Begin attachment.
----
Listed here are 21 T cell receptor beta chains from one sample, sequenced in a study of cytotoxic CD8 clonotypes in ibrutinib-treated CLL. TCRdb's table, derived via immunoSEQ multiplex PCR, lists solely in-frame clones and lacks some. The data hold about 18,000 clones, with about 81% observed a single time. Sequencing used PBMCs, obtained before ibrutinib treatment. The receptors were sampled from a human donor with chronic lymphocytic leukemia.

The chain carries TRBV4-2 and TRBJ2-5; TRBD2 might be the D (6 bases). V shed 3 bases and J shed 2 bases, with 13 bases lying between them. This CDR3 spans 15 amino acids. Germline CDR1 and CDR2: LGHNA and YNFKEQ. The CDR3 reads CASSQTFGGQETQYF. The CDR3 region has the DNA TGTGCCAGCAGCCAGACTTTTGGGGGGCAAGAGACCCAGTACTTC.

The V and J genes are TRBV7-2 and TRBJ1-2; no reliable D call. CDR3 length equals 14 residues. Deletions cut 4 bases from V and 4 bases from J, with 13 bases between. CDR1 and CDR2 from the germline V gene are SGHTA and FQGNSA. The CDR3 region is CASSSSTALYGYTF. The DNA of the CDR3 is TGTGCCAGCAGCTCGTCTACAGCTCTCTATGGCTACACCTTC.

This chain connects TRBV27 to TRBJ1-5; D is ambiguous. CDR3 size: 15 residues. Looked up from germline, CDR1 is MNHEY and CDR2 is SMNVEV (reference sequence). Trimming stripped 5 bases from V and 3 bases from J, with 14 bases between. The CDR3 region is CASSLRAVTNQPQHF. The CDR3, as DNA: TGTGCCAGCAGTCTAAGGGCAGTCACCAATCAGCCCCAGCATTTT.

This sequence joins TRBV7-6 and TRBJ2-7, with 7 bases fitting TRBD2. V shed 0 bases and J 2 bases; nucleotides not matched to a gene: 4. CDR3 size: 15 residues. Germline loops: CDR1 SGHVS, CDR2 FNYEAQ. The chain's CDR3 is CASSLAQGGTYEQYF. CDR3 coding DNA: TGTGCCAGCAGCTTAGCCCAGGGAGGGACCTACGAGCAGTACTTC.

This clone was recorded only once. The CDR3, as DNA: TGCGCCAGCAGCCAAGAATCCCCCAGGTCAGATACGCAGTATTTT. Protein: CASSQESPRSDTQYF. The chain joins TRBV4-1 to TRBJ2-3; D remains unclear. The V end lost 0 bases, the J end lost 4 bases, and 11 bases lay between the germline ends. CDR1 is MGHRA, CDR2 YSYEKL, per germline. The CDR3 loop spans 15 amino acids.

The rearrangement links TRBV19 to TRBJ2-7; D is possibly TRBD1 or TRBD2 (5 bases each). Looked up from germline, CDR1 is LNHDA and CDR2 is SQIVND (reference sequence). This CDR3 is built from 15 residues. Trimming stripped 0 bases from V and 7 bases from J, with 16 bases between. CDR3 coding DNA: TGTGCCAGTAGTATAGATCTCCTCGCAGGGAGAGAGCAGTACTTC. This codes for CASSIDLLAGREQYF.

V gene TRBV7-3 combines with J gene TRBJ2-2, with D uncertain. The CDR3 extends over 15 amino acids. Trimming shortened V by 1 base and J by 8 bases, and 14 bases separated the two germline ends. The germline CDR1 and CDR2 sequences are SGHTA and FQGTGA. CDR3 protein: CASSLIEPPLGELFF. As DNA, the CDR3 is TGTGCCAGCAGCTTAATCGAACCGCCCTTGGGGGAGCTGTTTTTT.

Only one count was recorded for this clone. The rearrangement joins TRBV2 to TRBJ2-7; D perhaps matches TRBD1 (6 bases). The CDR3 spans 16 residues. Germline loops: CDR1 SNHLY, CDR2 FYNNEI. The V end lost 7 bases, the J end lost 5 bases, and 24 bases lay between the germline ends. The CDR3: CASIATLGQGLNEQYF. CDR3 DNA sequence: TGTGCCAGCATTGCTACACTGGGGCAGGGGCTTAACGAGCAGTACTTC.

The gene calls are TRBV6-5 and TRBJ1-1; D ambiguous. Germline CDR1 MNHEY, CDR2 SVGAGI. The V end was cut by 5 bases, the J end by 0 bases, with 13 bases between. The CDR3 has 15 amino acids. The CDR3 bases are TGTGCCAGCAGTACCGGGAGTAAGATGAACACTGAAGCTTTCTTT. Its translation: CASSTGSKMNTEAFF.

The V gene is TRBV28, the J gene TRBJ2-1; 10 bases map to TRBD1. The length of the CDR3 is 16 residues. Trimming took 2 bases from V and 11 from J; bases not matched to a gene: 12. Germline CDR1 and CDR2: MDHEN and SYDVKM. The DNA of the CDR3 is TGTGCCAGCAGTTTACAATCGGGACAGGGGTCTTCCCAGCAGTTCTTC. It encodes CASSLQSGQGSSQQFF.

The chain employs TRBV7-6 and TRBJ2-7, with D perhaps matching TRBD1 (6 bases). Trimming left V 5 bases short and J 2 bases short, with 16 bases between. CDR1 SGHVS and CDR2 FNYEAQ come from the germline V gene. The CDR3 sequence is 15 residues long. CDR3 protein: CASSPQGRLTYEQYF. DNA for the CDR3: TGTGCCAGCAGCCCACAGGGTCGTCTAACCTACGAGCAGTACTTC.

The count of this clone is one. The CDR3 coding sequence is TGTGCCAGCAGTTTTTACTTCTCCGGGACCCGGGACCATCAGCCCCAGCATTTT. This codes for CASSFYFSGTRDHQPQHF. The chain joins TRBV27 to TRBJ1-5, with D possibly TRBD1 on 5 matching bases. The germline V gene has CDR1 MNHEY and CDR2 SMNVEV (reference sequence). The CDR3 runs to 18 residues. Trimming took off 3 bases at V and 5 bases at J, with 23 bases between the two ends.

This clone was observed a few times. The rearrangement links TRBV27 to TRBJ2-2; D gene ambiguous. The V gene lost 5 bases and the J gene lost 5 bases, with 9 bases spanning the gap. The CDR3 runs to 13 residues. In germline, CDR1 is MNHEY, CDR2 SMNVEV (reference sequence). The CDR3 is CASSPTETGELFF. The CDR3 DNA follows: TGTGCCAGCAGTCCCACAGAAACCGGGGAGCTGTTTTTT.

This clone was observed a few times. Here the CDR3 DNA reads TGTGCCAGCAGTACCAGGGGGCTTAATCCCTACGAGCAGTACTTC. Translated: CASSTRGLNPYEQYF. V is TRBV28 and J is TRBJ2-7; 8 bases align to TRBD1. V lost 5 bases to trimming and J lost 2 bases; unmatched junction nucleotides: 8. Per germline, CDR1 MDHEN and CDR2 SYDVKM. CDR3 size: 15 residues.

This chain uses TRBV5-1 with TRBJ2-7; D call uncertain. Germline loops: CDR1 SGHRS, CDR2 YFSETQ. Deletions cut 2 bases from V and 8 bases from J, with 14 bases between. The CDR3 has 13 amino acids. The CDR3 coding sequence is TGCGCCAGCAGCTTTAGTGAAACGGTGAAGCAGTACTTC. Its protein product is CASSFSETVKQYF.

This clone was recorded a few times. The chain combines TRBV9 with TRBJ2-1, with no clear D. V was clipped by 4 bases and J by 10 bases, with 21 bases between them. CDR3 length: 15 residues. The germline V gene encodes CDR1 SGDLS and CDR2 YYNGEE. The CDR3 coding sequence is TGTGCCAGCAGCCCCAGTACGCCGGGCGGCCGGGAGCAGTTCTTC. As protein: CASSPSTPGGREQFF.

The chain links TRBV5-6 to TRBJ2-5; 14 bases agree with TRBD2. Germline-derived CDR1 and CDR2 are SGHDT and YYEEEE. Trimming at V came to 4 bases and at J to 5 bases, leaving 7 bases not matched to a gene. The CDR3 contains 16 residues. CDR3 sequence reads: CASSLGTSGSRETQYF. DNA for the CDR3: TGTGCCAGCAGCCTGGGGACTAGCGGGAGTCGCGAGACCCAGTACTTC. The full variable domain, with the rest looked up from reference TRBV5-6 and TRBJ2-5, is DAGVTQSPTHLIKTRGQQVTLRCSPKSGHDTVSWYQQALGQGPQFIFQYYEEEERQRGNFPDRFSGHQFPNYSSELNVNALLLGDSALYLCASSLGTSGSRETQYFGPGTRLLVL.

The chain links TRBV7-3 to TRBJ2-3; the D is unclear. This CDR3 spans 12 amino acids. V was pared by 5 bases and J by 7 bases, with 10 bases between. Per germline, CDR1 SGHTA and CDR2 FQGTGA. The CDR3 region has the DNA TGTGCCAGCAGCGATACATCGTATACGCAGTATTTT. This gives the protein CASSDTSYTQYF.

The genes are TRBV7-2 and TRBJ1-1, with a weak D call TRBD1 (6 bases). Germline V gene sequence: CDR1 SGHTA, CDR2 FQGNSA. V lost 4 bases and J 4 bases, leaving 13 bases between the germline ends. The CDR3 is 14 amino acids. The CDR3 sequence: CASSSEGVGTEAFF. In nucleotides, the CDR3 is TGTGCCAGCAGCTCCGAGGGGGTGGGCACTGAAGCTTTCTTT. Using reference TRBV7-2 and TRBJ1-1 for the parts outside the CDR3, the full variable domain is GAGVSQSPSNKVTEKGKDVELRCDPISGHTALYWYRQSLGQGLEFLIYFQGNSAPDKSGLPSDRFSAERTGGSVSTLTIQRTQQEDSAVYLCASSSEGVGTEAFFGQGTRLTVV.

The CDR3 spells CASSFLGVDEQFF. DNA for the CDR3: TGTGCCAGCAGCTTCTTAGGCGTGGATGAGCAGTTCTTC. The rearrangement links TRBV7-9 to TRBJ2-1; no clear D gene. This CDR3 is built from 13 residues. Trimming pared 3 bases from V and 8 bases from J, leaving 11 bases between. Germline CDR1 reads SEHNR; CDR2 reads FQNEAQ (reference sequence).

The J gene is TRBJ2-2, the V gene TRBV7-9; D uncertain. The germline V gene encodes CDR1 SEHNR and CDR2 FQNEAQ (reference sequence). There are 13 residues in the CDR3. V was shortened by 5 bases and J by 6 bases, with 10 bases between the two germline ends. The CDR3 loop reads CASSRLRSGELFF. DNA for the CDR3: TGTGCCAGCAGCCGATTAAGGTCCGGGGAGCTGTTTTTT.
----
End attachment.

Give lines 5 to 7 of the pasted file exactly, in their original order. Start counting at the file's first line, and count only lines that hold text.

This sequence joins TRBV7-6 and TRBJ2-7, with 7 bases fitting TRBD2. V shed 0 bases and J 2 bases; nucleotides not matched to a gene: 4. CDR3 size: 15 residues. Germline loops: CDR1 SGHVS, CDR2 FNYEAQ. The chain's CDR3 is CASSLAQGGTYEQYF. CDR3 coding DNA: TGTGCCAGCAGCTTAGCCCAGGGAGGGACCTACGAGCAGTACTTC.

This clone was recorded only once. The CDR3, as DNA: TGCGCCAGCAGCCAAGAATCCCCCAGGTCAGATACGCAGTATTTT. Protein: CASSQESPRSDTQYF. The chain joins TRBV4-1 to TRBJ2-3; D remains unclear. The V end lost 0 bases, the J end lost 4 bases, and 11 bases lay between the germline ends. CDR1 is MGHRA, CDR2 YSYEKL, per germline. The CDR3 loop spans 15 amino acids.

The rearrangement links TRBV19 to TRBJ2-7; D is possibly TRBD1 or TRBD2 (5 bases each). Looked up from germline, CDR1 is LNHDA and CDR2 is SQIVND (reference sequence). This CDR3 is built from 15 residues. Trimming stripped 0 bases from V and 7 bases from J, with 16 bases between. CDR3 coding DNA: TGTGCCAGTAGTATAGATCTCCTCGCAGGGAGAGAGCAGTACTTC. This codes for CASSIDLLAGREQYF.